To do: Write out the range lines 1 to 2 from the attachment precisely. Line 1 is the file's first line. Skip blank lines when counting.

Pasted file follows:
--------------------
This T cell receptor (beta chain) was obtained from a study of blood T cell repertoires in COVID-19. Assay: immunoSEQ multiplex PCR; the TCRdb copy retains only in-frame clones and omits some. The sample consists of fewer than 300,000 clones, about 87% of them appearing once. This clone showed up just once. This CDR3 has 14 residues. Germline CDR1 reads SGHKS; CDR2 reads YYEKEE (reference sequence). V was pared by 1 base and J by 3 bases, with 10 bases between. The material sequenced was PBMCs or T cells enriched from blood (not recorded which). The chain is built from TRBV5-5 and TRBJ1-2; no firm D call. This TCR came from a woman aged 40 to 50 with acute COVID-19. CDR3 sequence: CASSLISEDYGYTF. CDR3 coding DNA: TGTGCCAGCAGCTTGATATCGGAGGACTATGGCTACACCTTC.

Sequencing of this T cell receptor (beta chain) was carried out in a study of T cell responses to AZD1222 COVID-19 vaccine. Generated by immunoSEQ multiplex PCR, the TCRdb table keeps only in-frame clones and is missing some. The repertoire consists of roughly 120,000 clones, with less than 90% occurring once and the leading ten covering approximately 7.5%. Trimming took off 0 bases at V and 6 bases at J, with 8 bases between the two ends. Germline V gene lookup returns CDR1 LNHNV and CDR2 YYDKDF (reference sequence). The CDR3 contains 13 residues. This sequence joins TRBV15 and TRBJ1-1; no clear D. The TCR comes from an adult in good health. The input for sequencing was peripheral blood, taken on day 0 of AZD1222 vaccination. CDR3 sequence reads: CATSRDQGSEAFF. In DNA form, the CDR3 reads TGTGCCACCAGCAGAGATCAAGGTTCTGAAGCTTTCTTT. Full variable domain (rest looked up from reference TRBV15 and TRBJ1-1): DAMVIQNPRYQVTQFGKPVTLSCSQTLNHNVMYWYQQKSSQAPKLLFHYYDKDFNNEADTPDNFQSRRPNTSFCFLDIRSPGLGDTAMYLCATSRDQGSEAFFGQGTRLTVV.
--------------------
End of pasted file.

This T cell receptor (beta chain) was obtained from a study of blood T cell repertoires in COVID-19. Assay: immunoSEQ multiplex PCR; the TCRdb copy retains only in-frame clones and omits some. The sample consists of fewer than 300,000 clones, about 87% of them appearing once. This clone showed up just once. This CDR3 has 14 residues. Germline CDR1 reads SGHKS; CDR2 reads YYEKEE (reference sequence). V was pared by 1 base and J by 3 bases, with 10 bases between. The material sequenced was PBMCs or T cells enriched from blood (not recorded which). The chain is built from TRBV5-5 and TRBJ1-2; no firm D call. This TCR came from a woman aged 40 to 50 with acute COVID-19. CDR3 sequence: CASSLISEDYGYTF. CDR3 coding DNA: TGTGCCAGCAGCTTGATATCGGAGGACTATGGCTACACCTTC.

Sequencing of this T cell receptor (beta chain) was carried out in a study of T cell responses to AZD1222 COVID-19 vaccine. Generated by immunoSEQ multiplex PCR, the TCRdb table keeps only in-frame clones and is missing some. The repertoire consists of roughly 120,000 clones, with less than 90% occurring once and the leading ten covering approximately 7.5%. Trimming took off 0 bases at V and 6 bases at J, with 8 bases between the two ends. Germline V gene lookup returns CDR1 LNHNV and CDR2 YYDKDF (reference sequence). The CDR3 contains 13 residues. This sequence joins TRBV15 and TRBJ1-1; no clear D. The TCR comes from an adult in good health. The input for sequencing was peripheral blood, taken on day 0 of AZD1222 vaccination. CDR3 sequence reads: CATSRDQGSEAFF. In DNA form, the CDR3 reads TGTGCCACCAGCAGAGATCAAGGTTCTGAAGCTTTCTTT. Full variable domain (rest looked up from reference TRBV15 and TRBJ1-1): DAMVIQNPRYQVTQFGKPVTLSCSQTLNHNVMYWYQQKSSQAPKLLFHYYDKDFNNEADTPDNFQSRRPNTSFCFLDIRSPGLGDTAMYLCATSRDQGSEAFFGQGTRLTVV.